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If, then, we have been seeking to define the evolu- maximum tionist end by interpreting it in terms of pleasure, om> delnit appears that we have only succeeded in making "J the round of a circle: pleasure as the end is seen to be only definable as life or activity, although it was adopted as the end in order that by its help we might discover what life or activity meant as the end for conduct. We may, perhaps, still be able to hold to a form of hedonism, if we turn our attention from the race to a small portion of present mankind. In spite of the modifiability of function and its parasite feeling, we may still be able to say that such and such a course of action is likely to bring most pleasure to the individual or even to the family. But we cannot extend such a means of interpreting the ethics of evolution to the race, where the possibility of modification is indefinitely great, and the pain incurred in initiating a change counts for little in comparison with its subsequent results. If we continue to look from the evolutionist point of view, the question, What conduct will on the whole bring most pleasure? can only be answered by saying that it is the conduct which will most promote life —an answer which might have been more satisfactory had it not been to give meaning to this end "promotion of life " that it was interpreted in terms of greatest pleasure. The evolution-theory of ethics is thus seen to oscillate from the theory which looks upon the summum bonum as pleasure, to that which

finds it in activity. It contains elements which make it impossible for it to adhere to the former alternative. The comprehensiveness of its view of life makes it unable to adopt pleasure as the end, since pleasure changes with every modification of function. And it has now to be seen whether the empirical method of interpretation to which it adheres will allow of its notion of life or activity affording a satisfactory end for conduct.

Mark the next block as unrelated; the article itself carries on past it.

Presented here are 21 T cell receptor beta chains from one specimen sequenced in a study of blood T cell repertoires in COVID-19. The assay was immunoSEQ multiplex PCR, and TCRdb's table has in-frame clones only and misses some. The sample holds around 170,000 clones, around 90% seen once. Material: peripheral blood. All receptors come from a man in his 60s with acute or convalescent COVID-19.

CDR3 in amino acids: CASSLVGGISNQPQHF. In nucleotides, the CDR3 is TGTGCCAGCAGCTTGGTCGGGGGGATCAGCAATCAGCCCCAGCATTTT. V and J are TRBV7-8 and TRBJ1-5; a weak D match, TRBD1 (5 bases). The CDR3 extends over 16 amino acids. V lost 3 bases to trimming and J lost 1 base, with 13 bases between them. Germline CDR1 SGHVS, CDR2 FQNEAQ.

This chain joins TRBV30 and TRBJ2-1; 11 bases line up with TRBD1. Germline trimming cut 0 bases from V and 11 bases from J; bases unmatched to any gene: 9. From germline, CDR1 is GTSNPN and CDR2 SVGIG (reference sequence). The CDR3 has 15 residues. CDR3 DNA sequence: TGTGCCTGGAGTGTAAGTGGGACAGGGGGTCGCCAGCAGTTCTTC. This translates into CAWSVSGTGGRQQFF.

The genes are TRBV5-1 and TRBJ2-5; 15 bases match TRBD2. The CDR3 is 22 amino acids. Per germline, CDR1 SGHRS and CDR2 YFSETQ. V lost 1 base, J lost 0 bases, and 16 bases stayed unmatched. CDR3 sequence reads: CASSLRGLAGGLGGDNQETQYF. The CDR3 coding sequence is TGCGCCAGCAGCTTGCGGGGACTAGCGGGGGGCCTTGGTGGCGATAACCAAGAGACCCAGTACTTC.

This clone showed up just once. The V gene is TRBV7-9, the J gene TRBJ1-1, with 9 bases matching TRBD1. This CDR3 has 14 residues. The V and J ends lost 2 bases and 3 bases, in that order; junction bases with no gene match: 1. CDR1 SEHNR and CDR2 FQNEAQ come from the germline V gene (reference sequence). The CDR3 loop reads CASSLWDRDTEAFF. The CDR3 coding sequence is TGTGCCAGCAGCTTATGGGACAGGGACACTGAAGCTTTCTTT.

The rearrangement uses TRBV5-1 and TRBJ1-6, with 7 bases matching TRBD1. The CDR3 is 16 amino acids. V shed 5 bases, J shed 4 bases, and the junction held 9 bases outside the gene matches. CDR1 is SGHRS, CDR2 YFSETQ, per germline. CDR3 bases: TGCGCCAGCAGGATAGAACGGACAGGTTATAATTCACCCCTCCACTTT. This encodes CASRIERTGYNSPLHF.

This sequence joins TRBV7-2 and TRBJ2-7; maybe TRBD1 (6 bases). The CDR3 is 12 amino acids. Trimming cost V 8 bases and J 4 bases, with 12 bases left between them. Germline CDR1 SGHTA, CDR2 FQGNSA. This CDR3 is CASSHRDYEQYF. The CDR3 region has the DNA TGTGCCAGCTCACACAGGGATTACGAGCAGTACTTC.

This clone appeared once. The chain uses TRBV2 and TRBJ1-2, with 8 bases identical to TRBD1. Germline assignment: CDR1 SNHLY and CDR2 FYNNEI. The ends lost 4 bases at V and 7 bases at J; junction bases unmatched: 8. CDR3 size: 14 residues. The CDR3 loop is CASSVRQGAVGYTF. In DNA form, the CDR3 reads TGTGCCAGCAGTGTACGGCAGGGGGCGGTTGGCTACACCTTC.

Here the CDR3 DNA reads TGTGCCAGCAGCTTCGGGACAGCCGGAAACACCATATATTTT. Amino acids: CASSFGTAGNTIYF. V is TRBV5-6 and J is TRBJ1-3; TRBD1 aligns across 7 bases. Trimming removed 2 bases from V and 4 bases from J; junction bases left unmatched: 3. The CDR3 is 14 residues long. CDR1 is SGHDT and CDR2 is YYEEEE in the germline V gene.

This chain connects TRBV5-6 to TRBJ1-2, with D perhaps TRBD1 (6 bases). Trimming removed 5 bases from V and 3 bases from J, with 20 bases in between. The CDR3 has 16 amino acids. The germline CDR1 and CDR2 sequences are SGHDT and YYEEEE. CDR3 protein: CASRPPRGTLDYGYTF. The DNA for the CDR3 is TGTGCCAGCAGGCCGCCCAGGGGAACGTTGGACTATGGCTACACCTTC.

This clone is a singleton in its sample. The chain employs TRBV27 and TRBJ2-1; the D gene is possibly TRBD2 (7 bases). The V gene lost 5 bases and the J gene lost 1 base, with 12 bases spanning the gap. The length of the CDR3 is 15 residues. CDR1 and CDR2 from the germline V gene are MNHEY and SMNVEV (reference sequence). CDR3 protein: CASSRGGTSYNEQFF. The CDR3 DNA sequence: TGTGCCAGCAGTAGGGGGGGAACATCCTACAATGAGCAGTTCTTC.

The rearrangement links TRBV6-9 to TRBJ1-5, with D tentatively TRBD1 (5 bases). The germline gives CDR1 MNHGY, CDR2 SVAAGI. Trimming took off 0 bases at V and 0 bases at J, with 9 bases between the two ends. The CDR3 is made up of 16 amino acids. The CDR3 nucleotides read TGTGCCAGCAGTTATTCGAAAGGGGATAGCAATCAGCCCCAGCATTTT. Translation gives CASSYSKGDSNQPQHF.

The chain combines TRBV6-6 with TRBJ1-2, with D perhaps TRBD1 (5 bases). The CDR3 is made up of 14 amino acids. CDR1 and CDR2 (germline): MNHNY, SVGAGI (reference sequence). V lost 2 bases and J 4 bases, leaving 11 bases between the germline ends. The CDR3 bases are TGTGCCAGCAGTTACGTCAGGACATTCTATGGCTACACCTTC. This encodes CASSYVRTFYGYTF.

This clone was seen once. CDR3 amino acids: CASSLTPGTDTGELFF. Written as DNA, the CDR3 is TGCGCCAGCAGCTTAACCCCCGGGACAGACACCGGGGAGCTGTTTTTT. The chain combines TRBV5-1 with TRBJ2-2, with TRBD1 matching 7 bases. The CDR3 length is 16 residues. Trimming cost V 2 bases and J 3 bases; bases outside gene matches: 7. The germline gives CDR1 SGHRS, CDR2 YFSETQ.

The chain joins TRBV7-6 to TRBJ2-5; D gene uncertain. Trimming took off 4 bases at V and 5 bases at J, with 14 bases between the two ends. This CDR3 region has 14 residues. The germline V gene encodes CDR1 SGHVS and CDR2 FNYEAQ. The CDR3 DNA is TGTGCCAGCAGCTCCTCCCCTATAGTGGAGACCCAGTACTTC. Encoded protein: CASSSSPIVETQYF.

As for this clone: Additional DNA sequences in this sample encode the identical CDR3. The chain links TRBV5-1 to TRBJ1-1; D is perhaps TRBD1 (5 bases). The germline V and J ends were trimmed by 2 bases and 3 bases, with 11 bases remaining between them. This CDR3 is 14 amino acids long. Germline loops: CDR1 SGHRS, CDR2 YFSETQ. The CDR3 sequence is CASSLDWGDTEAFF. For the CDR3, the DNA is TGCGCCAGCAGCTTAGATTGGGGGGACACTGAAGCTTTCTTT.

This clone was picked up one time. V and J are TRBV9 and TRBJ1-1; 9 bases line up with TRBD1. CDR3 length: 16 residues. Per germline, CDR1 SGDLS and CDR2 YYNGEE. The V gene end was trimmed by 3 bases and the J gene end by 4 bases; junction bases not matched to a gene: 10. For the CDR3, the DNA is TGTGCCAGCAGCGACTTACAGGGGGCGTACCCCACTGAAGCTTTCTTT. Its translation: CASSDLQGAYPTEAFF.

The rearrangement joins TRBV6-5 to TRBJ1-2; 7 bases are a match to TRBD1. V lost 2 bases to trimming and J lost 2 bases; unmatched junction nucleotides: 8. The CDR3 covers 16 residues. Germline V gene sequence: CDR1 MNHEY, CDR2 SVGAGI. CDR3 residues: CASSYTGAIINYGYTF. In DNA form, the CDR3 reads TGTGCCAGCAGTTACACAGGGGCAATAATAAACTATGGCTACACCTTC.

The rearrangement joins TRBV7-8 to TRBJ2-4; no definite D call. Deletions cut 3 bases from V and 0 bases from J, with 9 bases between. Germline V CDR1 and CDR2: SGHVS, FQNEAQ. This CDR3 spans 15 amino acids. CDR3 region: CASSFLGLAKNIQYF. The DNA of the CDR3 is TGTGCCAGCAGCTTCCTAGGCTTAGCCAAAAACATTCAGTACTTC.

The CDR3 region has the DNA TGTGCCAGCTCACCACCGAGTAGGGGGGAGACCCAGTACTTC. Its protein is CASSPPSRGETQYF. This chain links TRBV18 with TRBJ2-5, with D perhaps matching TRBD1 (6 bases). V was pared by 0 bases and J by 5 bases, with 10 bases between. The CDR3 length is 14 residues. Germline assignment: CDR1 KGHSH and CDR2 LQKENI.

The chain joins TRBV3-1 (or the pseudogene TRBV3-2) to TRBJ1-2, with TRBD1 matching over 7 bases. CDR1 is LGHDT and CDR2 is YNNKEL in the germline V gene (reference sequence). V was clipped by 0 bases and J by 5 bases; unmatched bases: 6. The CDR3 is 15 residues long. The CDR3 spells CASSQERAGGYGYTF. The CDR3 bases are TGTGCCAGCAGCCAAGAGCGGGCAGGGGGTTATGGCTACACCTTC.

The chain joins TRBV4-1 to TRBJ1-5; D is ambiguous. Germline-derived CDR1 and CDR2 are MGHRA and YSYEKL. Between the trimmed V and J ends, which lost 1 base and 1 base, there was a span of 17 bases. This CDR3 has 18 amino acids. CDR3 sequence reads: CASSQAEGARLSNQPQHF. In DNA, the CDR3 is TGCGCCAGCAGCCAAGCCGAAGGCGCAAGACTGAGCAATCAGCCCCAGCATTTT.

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CHAPTER VIII.

THE EVOLUTIONIST END.

In showing the important bearing which evolution wantofharhas on the causes of pleasure, the argument of the S^eroiupreceding chapter has also made clear that the ends *10msmand

* or hedonism.

of evolutionism and of hedonism cannot be made to explain one another. The theory which starts with a maximum of pleasure as the ultimate end, but points to the course of evolution as showing how that end is to be realised, is confronted by the fact that the development of life does not always tend to increased pleasure, and that the laws of its development cannot therefore be safely adopted as maxims for the attainment of pleasure. The same objection may be taken to the method of interpreting the evolutionist end by means of the pleasurable results of conduct. The two do not correspond with that exactness which would admit of one doing duty for the other as a practical guide. And a further difficulty has been shown to stand in the way of this method. For, on coming to analyse pleasure, we find that it may, by habituation, arise from any —or almost any—course of conduct which the conditions of existence admit of. The evolutionist, therefore, can have no surer idea of greatest pleasure—even although this may not be a very sure one—than that it will follow in the train of the greatest or most varied activity which harmonises with the laws of life. Necessity of "We must therefore forsake the method of eclec